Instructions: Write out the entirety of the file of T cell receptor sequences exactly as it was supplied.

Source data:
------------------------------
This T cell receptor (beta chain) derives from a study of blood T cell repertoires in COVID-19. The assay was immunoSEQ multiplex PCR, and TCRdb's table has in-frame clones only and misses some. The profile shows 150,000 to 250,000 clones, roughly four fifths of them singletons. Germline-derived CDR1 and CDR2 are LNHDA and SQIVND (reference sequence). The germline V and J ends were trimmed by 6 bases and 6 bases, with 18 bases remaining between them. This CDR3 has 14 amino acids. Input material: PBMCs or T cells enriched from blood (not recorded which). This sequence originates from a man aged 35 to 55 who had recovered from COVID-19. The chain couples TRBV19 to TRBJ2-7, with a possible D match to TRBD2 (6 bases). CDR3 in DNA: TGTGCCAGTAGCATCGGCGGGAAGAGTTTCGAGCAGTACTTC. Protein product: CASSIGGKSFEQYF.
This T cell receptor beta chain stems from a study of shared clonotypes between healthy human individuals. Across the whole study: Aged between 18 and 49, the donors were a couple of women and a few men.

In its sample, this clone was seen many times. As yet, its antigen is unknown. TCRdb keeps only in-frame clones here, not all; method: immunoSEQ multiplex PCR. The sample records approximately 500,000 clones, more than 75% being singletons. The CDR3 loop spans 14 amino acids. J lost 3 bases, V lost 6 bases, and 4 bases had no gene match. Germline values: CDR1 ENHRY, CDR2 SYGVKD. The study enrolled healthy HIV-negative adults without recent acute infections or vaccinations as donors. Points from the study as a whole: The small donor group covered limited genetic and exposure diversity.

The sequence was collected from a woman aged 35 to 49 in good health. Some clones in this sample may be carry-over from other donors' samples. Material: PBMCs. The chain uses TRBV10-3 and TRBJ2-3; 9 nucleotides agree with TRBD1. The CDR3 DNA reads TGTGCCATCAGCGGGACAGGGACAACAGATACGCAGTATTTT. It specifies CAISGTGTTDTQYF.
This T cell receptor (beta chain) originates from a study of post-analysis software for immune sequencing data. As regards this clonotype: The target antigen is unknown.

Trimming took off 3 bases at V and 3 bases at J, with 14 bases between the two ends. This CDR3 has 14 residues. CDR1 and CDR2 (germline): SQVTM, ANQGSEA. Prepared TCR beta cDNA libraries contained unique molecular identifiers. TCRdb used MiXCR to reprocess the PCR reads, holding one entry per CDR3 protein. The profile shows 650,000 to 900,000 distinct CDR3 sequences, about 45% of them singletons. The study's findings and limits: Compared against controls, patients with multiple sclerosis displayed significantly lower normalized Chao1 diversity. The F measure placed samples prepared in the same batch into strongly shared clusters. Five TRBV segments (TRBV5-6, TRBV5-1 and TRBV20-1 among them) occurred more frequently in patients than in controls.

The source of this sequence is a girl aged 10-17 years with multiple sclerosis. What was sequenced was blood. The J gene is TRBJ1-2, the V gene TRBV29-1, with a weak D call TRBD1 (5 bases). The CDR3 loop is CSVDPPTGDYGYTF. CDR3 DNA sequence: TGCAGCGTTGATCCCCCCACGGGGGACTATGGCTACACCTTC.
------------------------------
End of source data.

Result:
This T cell receptor (beta chain) derives from a study of blood T cell repertoires in COVID-19. The assay was immunoSEQ multiplex PCR, and TCRdb's table has in-frame clones only and misses some. The profile shows 150,000 to 250,000 clones, roughly four fifths of them singletons. Germline-derived CDR1 and CDR2 are LNHDA and SQIVND (reference sequence). The germline V and J ends were trimmed by 6 bases and 6 bases, with 18 bases remaining between them. This CDR3 has 14 amino acids. Input material: PBMCs or T cells enriched from blood (not recorded which). This sequence originates from a man aged 35 to 55 who had recovered from COVID-19. The chain couples TRBV19 to TRBJ2-7, with a possible D match to TRBD2 (6 bases). CDR3 in DNA: TGTGCCAGTAGCATCGGCGGGAAGAGTTTCGAGCAGTACTTC. Protein product: CASSIGGKSFEQYF.
This T cell receptor beta chain stems from a study of shared clonotypes between healthy human individuals. Across the whole study: Aged between 18 and 49, the donors were a couple of women and a few men.

In its sample, this clone was seen many times. As yet, its antigen is unknown. TCRdb keeps only in-frame clones here, not all; method: immunoSEQ multiplex PCR. The sample records approximately 500,000 clones, more than 75% being singletons. The CDR3 loop spans 14 amino acids. J lost 3 bases, V lost 6 bases, and 4 bases had no gene match. Germline values: CDR1 ENHRY, CDR2 SYGVKD. The study enrolled healthy HIV-negative adults without recent acute infections or vaccinations as donors. Points from the study as a whole: The small donor group covered limited genetic and exposure diversity.

The sequence was collected from a woman aged 35 to 49 in good health. Some clones in this sample may be carry-over from other donors' samples. Material: PBMCs. The chain uses TRBV10-3 and TRBJ2-3; 9 nucleotides agree with TRBD1. The CDR3 DNA reads TGTGCCATCAGCGGGACAGGGACAACAGATACGCAGTATTTT. It specifies CAISGTGTTDTQYF.
This T cell receptor (beta chain) originates from a study of post-analysis software for immune sequencing data. As regards this clonotype: The target antigen is unknown.

Trimming took off 3 bases at V and 3 bases at J, with 14 bases between the two ends. This CDR3 has 14 residues. CDR1 and CDR2 (germline): SQVTM, ANQGSEA. Prepared TCR beta cDNA libraries contained unique molecular identifiers. TCRdb used MiXCR to reprocess the PCR reads, holding one entry per CDR3 protein. The profile shows 650,000 to 900,000 distinct CDR3 sequences, about 45% of them singletons. The study's findings and limits: Compared against controls, patients with multiple sclerosis displayed significantly lower normalized Chao1 diversity. The F measure placed samples prepared in the same batch into strongly shared clusters. Five TRBV segments (TRBV5-6, TRBV5-1 and TRBV20-1 among them) occurred more frequently in patients than in controls.

The source of this sequence is a girl aged 10-17 years with multiple sclerosis. What was sequenced was blood. The J gene is TRBJ1-2, the V gene TRBV29-1, with a weak D call TRBD1 (5 bases). The CDR3 loop is CSVDPPTGDYGYTF. CDR3 DNA sequence: TGCAGCGTTGATCCCCCCACGGGGGACTATGGCTACACCTTC.